“… this is freedom. This is the force of faith. Nobody gets what they want. Never again are you the same. The longing is to be pure. What you get is to be changed. More and more by each glistening minute, through which infinity threads itself, also oblivion, of course, the aftershocks of something at sea. Here, hands full of sand, letting it sift through in the wind, I look in and say take this, this is what I have saved, take this, hurry. And if I listen now? Listen, I was not saying anything. It was only something I did. I could not choose words. I am free to go. I cannot of course come back. Not to this. Never. It is a ghost posed on my lips. Here: never.”
— Jorie Graham, from “Prayer” via proustitute
thank you beautiful v.
image: species by the thousand via the shiny squirrel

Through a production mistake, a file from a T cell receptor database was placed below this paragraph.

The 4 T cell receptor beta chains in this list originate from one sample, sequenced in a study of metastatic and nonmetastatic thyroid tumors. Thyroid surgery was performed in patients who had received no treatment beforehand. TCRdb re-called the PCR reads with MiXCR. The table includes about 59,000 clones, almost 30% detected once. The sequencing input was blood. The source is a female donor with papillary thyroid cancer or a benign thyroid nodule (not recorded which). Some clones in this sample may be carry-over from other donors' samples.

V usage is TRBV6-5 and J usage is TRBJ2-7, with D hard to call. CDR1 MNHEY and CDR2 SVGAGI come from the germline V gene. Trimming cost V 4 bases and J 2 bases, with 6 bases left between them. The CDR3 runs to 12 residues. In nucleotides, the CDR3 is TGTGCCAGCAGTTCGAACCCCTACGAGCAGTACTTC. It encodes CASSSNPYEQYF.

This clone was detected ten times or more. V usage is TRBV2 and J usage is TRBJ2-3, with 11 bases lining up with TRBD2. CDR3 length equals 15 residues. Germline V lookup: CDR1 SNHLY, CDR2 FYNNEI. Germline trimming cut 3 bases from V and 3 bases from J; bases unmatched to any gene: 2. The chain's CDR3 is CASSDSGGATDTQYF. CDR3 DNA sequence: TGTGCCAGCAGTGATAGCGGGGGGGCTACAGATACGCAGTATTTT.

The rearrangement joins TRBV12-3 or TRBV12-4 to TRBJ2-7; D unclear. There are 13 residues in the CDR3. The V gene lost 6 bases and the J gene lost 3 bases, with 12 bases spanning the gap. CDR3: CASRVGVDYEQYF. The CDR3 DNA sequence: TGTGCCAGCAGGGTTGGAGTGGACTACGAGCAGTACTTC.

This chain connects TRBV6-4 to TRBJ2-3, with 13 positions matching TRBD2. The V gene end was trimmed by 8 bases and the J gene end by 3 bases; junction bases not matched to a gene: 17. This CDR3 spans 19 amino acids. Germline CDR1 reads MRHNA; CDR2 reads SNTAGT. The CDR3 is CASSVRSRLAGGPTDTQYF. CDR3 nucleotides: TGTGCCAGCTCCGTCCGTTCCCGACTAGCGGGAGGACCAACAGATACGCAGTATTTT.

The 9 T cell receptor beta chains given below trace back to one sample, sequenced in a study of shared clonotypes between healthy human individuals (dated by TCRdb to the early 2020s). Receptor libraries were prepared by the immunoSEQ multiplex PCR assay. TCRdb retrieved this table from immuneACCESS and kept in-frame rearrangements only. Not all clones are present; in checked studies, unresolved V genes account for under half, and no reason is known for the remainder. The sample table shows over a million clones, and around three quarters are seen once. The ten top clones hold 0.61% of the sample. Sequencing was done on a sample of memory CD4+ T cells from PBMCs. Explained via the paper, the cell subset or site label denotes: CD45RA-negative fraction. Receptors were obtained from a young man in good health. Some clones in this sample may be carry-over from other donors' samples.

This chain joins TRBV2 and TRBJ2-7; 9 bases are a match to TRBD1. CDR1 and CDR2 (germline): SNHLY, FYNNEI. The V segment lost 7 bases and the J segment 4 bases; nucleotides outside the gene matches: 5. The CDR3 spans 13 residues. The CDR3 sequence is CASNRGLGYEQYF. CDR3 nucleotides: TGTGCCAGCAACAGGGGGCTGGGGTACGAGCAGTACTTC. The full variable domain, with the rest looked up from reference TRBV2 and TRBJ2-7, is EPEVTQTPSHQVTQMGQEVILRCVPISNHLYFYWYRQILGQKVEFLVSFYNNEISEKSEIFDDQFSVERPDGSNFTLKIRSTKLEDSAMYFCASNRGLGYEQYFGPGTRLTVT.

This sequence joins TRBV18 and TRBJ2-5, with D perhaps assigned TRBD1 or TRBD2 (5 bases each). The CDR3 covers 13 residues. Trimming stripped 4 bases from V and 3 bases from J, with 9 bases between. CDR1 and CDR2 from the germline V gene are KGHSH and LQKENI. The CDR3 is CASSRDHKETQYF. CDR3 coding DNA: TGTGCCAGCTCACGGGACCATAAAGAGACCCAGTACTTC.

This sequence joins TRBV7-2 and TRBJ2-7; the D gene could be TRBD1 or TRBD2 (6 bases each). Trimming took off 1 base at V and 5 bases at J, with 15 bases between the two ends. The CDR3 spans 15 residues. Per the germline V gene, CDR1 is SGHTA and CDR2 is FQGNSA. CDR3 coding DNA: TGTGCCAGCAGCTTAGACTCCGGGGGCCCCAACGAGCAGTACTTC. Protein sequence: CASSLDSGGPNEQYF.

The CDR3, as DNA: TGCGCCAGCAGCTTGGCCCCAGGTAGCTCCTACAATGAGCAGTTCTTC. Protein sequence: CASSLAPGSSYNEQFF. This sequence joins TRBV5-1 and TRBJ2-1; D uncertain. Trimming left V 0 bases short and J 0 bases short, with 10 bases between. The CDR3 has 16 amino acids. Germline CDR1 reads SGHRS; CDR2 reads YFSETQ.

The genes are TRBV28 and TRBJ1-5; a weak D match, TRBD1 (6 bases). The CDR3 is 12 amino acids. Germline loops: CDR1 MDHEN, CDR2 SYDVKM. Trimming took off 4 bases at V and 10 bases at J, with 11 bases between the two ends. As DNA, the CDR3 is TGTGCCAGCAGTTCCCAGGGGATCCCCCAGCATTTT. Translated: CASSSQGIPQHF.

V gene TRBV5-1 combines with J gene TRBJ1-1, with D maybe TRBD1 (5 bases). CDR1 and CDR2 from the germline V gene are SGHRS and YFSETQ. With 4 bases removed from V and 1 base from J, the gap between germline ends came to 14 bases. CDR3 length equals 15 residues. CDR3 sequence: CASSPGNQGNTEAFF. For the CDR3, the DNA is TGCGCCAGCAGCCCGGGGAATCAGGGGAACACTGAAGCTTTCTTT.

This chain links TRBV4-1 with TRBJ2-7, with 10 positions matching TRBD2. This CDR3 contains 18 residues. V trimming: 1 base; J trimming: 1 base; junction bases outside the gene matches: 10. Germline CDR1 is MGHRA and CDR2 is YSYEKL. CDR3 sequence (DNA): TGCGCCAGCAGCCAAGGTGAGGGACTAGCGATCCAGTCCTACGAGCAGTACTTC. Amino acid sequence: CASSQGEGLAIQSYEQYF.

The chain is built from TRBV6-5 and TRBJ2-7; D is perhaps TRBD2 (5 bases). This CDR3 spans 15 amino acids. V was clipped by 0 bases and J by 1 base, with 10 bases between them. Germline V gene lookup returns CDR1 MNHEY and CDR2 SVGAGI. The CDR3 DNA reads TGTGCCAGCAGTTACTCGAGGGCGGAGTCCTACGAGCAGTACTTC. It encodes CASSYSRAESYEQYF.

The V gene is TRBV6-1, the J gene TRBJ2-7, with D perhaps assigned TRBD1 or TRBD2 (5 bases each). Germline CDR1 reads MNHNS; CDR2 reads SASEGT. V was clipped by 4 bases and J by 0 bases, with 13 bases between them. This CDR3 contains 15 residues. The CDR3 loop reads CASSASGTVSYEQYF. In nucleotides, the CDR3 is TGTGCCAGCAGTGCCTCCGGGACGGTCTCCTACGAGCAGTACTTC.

god’s eye: a great DIY
and this from the wiki page:
Hung in a child’s hair or on the walls of homes, or tied to the ends of arrows, the sikuli’s main purpose is to ensure children a long and healthy life.When a child is born, the central eye is woven by the father. Then one eye is added for every year of the child’s life until the youngster reaches the age of five. The resulting design in the shape of a cross symbolizes the four elements of earth, air, fire and water. The Ojo de Dios is the most well known symbol. The Indians believe the design of the eye has the power to heal and to protect. The Ojo de Dios is hung on the wall and used in ceremonies and prayer.
The colours used have different meanings: red – life itself; yellow – sun moon and stars; blue – sky and water; brown – soil; green – vegetation; black – death.